Watermans Fountain Pen History, Jim’s Fountain Pen Site, SprySite
Jim’s Fountain Pen Site
#402 Waterman’s Sterling Silver Overlay “Eyedropper”, Circa Late 1890’s
History of The Waterman Pen
The Waterman Ideal Fountain Pen above predates both the airplane and the Model T, and it delivered a far smoother ride. The #6 model featured an efficient ink feed system developed by Lewis E. Waterman, and writing with the well-balanced hard rubber barrel and responsive solid gold nib was the same luxurious experience we expect from its modern counterparts a hundred years later.
Waterman was not a visionary among inventors. He was just a man with a problem. As an insurance salesman, he needed to carry a reliable writing instrument so his customers could sign contracts. But dip pens needed a bulky protective case as well as an ink bottle with ominous spill potential, and the newfangled reservoir pens that carried the ink supply more efficiently in the barrel had an unpredictable tendency to gurgle puddles of that ink onto the paper. Neither was satisfactory.
In solving his problem, Waterman became a model of the American entrepreneur. He shrewdly recognized the advantages of a built-in ink supply, so he concentrated on eliminating the inky disasters and developed an important idea that built on existing technology.
The difficulty, Waterman realized, was pressure. As the ink flowed onto the paper, the diminishing volume in the reservoir chamber created a vacuum. At some point, the pen was inevitably tipped at just the right angle, air rushed into the chamber, and a large quantity of ink gushed out. Waterman invented and patented a set of very thin grooves in the channel leading to the reservoir. Capillary action brought ink to the nib, and the grooves allowed air to enter the reservoir as needed. The new system worked well. For the first time it became practical to carry around in a pocket a single, slim, reliable, affordable, and graceful writing instrument — the Waterman Ideal Fountain Pen.
The business of selling Waterman’s Ideal did not begin in the legendary garage. It happened in a back room on Fulton Street in New York. Local jobbers provided the parts, but Waterman personally assembled the pens on a kitchen table and sold them with a written guarantee. In 1884, the second year of operation, he produced about 500 pens. Now, with a reliable product regularly available, he set out to make his Ideal everyone else’s ideal as well.
He succeeded, partly because he never forgot that people prefer some style with their efficiency. Dip pens, which had been around for about 4,000 years, had achieved a high degree of decorative sophistication along with their ability to produce a stylish script. Waterman retained both attributes. He continued to refine the gold nibs with innovations of his own and carried over considerable elegance into his fountain pens, consistent with affordability, first by chasing intricate designs on the originally plain hard rubber barrels and later adding gold bands. Eventually, his company began producing jewelry-class models with gold and silver overlays, some studded with gems.
In the true spirit of the entrepreneur, Waterman was inventor, organizer, and designer — as well as his own best salesman — and seemed to do everything right. Early on he recognized the value of advertising and displayed his “New, Improved” and “Dip No More” messages on trade cards and in magazines. He secured and published endorsements from prominent people like Oliver Wendell Holmes. He printed catalogs and sent follow-up letters to buyers asking about their level of satisfaction, and he backed all of his efforts with a five-year, 100% refund guarantee.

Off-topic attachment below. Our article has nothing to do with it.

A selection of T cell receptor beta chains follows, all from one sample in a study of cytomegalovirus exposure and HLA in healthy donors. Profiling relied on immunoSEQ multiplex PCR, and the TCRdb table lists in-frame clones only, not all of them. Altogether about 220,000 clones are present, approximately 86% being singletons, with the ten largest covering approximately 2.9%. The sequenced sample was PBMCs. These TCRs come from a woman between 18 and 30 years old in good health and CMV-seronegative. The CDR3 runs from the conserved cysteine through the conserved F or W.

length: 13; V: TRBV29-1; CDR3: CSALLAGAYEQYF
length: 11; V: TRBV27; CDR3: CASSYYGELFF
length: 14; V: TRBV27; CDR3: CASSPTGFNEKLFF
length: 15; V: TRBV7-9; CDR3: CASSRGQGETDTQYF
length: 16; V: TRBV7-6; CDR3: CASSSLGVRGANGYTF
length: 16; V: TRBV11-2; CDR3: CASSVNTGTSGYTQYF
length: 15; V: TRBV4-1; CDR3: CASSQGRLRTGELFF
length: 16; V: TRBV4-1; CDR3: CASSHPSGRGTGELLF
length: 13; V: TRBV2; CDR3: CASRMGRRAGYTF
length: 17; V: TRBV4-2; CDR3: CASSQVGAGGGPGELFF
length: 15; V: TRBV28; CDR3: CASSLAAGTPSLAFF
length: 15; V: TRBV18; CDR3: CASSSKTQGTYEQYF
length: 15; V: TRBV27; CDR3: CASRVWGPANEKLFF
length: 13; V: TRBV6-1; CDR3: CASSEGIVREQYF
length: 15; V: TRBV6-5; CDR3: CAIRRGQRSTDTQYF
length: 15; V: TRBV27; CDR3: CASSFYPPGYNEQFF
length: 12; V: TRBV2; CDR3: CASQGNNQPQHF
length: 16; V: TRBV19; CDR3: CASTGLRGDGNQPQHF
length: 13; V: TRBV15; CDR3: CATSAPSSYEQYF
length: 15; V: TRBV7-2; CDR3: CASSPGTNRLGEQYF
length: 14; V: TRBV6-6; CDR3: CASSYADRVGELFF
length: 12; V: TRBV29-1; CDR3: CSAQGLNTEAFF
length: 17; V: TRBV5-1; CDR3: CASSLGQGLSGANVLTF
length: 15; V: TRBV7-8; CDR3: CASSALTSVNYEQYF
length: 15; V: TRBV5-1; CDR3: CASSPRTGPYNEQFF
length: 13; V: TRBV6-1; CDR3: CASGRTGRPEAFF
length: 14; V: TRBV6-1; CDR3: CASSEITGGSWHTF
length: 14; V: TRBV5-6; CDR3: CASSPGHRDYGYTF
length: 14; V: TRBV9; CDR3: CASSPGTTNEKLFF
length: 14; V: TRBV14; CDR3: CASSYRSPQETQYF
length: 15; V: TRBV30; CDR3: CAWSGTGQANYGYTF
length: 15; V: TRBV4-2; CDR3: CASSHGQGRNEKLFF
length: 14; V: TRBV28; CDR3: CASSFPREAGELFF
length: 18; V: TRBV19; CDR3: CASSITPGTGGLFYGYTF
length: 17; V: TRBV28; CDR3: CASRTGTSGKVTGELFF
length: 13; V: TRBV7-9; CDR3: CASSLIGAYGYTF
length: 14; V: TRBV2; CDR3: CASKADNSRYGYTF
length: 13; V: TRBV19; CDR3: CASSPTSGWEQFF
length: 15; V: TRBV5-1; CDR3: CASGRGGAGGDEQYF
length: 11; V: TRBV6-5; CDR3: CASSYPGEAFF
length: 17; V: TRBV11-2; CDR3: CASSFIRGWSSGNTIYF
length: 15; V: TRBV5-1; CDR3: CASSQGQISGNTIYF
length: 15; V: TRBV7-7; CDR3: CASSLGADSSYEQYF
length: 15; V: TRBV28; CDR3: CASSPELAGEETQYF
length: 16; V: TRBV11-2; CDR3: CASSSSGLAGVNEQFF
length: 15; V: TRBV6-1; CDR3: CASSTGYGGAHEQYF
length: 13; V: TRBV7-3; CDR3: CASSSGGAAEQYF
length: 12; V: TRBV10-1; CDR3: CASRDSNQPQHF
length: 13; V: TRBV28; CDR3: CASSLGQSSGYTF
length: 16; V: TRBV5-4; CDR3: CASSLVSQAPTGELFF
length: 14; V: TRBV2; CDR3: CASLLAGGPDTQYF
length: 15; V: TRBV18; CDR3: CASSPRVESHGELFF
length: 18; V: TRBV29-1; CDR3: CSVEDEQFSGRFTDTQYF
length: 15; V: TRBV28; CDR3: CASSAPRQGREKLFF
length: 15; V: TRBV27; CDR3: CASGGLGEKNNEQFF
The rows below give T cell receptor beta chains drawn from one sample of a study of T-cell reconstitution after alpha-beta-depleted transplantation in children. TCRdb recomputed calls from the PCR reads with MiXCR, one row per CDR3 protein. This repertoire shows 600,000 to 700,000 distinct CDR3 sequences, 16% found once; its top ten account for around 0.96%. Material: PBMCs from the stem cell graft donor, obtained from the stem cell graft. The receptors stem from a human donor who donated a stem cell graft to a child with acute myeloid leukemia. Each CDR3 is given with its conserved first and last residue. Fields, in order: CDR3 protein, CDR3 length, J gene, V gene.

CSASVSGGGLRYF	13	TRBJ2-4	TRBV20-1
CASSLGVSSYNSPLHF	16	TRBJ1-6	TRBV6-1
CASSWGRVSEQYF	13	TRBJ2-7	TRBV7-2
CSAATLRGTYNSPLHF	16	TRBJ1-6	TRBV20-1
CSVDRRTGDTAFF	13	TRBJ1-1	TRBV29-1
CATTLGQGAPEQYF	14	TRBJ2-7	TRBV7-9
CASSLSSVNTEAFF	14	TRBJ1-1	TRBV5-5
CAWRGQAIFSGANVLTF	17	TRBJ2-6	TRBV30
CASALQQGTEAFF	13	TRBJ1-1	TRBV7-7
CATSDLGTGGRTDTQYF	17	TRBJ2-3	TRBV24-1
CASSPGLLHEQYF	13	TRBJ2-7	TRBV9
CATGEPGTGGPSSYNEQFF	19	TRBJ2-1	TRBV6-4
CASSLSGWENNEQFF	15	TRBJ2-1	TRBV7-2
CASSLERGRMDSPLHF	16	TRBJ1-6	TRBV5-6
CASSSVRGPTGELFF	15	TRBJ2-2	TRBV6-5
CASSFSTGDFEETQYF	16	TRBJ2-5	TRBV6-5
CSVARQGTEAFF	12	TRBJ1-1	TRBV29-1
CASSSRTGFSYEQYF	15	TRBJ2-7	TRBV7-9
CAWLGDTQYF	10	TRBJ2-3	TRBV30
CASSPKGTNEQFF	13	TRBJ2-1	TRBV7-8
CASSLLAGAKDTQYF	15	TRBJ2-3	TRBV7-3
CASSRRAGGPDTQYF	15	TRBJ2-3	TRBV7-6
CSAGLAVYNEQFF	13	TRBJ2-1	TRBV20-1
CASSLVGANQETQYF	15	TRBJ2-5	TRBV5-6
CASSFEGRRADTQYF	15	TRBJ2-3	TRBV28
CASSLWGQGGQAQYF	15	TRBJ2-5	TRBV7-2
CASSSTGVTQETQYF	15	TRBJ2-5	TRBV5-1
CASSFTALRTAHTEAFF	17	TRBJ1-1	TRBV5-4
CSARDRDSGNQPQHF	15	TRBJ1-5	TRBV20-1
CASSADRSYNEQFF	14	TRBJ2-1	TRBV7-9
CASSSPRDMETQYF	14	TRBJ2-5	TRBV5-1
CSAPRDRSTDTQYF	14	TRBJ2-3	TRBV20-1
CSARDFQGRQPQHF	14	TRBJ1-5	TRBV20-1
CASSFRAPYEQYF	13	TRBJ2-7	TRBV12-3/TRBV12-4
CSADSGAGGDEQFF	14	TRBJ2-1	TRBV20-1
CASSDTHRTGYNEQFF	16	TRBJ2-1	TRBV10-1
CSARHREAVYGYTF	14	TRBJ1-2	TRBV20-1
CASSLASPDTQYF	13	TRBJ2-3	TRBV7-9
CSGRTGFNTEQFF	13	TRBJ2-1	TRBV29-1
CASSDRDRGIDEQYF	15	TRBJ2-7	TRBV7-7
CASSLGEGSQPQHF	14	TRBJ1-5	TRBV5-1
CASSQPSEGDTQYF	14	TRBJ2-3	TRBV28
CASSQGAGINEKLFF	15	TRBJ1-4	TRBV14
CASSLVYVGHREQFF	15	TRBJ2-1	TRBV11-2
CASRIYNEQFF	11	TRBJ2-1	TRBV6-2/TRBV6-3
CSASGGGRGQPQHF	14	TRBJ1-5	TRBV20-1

His phenomenal success as America’s largest pen maker led to branches in Europe, and a Waterman pen — technologically innovative, elegantly designed, and aggressively marketed — won the Medal of Excellence at the 1900 Paris World Exposition. By the time Waterman died a year later, his pens were selling at the rate of 1,000 per day.
For the first four decades of this century, Waterman pens were popular. American soldiers used Watermans to write letters from the trenches during World War I, and British Prime Minister David Lloyd George used one to sign the treaty of Versailles. Charles Lindbergh owned one. However, few people could afford the luxury of a fountain pen during the Great Depression, and then the new ball points caught their fancy. Fountain pens faded into the background of our culture.
Now, after several decades of ball-point drabness, many people have rediscovered the elegant functionality of the fountain pen, and not just as the new power tool of the business office or as a stylish designer accessory. The unknown original owner of this Waterman #6 could write for long periods with a relaxed hand and produce a more attractive script. The wear pattern of the pen’s tip adapted to the musculature and posture of the user, and the flexibility of the nib produced a line of varying width that reflected the personality of the writer.
The model #6, which sold for about $2 in 1895, could cost today as much as $350 in excellent condition and several times that amount in mint condition. That’s more than the cost of most equivalent contemporary versions, and using it as a writing instrument, though pleasurable, would diminish its rising antiquarian value. Fortunately, modern counterparts still provide its combination of superb usability and sensual appeal. But the key idea that inspired this practical, graceful, and enduring means of self-expression was Lewis E. Waterman’s, as was the marketing energy that promoted it. A considerable bequest.
© Copyright Joseph Bourque